Slowing down for me, is a continual process. I have a super speed mind and I’ve had to train myself, that just because I think quick doesn’t mean I should act so speedily. In fact, thinking less has been most rewarding. Feeling more and simply being has been at the heart of not only my health recovery, but in the foundations of my revised life.
It takes a great deal of discipline to pace, for some it may be easier than others. The inner critic has a lot to do with why we push beyond our boundaries rather than work within our limits, but that’s another blog.
I’ve found it far easier to use pacing with exercise and physical activity, than I have with moderating my mental activities, especially any that relate to work type tasks, which I have always found it hard to tear myself away from. Mainly because when I write, read, produce media projects etc, I’m so hyper focused that it’s hard to disengage. There can be perfectionism and a desire to finish something rather than stop and return to it another time.
I call it my ADHD self! It’s like putting a child in reigns but sometimes it’s like a massive inner tantrum getting them on and reminding myself that slowing down and taking adequate breaks will sustain my recovery. Sometimes it works, sometimes not. I’m human!
Pacing is an important step in recovery for ME/CFS, it sounds simple yet it can take a lot of continal practice and comittment to changing your particular overall life rhythm.
A daily routine helps with managing your activites which you can build on over time, and this is something which has been easy for me to manage. Blocking your day into work related activites, (either actual employed work or house chores and other projects or studies), exercise, social, hobbies and leisure helps to pace and avoid too much of one thing.
I got good advice from a friend who had ME at the outset, she told me to drop at least one of the things I had in mind of doing for the day to avoid delayed fatigue and to start banking energy. For me it’s like dropping at least two or three things that my mind has in its sights, because my standards and goals, I realised have always been somewhat over-demanding. Additionally my pattern would be to keep on going regardless. Something that can be both useful and not so. I may have learned this one from my workaholic father who has been known to faint on a couple of rooftops in his lifetime, probably due to over-exertion.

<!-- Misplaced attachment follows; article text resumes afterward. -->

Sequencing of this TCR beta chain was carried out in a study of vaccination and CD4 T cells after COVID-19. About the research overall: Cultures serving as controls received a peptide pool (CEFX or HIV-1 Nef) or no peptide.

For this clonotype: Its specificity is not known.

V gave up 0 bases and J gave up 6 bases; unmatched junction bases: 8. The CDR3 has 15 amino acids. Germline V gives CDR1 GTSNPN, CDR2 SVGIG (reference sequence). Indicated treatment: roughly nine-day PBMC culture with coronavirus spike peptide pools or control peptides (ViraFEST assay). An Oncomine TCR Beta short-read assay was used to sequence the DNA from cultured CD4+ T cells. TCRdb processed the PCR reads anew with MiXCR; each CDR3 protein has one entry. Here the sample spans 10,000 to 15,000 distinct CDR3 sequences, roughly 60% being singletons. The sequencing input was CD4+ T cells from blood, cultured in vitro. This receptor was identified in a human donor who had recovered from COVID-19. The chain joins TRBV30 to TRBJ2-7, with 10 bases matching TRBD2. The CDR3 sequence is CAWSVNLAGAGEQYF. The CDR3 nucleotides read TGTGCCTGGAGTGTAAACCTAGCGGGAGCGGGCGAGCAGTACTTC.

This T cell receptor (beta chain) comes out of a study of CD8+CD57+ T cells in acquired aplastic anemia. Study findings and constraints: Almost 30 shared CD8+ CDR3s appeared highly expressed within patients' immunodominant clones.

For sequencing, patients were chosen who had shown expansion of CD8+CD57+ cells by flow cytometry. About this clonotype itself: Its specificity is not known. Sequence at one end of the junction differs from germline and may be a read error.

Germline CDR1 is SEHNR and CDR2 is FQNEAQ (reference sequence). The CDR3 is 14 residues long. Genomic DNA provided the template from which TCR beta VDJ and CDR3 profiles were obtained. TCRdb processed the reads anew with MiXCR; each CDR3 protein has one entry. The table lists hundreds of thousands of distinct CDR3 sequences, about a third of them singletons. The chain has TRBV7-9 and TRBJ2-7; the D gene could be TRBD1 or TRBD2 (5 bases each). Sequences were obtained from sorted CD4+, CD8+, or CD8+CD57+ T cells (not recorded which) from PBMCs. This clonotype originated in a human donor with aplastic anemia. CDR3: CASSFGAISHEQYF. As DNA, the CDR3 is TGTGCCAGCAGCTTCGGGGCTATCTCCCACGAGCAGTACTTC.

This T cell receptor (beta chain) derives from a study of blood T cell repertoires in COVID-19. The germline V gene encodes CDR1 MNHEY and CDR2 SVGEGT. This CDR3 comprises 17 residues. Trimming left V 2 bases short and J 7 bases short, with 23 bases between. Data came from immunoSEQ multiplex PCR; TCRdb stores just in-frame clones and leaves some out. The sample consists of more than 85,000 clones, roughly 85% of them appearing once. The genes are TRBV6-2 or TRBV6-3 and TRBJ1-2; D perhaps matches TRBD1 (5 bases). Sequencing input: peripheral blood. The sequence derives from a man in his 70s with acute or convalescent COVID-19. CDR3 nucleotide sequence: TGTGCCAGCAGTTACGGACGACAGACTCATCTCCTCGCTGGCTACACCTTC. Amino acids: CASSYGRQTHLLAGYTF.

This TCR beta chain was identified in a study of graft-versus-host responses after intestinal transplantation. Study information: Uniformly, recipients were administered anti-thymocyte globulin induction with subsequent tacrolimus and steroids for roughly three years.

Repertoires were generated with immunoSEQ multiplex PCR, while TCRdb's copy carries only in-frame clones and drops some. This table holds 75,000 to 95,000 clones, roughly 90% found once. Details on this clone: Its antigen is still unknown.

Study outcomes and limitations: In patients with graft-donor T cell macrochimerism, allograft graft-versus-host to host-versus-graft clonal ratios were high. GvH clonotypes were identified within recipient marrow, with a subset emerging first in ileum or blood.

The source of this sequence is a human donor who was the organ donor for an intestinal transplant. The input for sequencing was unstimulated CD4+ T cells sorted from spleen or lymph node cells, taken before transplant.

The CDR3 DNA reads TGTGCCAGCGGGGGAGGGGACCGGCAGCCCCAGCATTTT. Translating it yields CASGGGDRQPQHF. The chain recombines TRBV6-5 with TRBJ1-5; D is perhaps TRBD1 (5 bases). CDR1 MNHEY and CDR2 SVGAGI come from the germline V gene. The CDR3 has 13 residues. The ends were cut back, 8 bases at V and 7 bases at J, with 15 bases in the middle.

Taking breaks and rests during walks or bike rides in the day have been staple to my routine. Twice daily mindfulness meditation and guided creative visualisation have given me great opportunity to balance myself. I’ll lie or sit down almost anywhere if I need to. When I first started being able to go along to the supermarket shopping trips again, which I was elated about, I’d sit down ontop of the palate of sugar bags! I couldn’t care what it looked like to be honest, I was just struggling to get around the store.
There has always been a tendency to rush at everything, so learning to slow down and do things in a more grounded way, with less adrenaline has been the fundamental key to my pacing.
For a long while I couldn’t wait to rush back to work, but I was in denial of how Ill I was, in fact, all along I’ve been having to keep waking myself up to the fact that I try to run before I can walk. If you are in a position where you don’t have to push yourself then don’t, it will only make recovery longer or even unobtainable.
Who’s setting the goals and the pace anyway? Us right! So lower the bar and make it easier on yourself.
It’s harder to pace yourself the more able you get, because your body is not physically stopping you anymore, or until you over do it. So this stage takes great discipline. Taking breaks during every task is a good way to view things.
Get proper rest and grade things appropriately during each stage you are at. It will get easier over time and when you combine your medical care, diet, alternative approaches and psychological work you’ll stabilise your recovery. Be kind to yourself!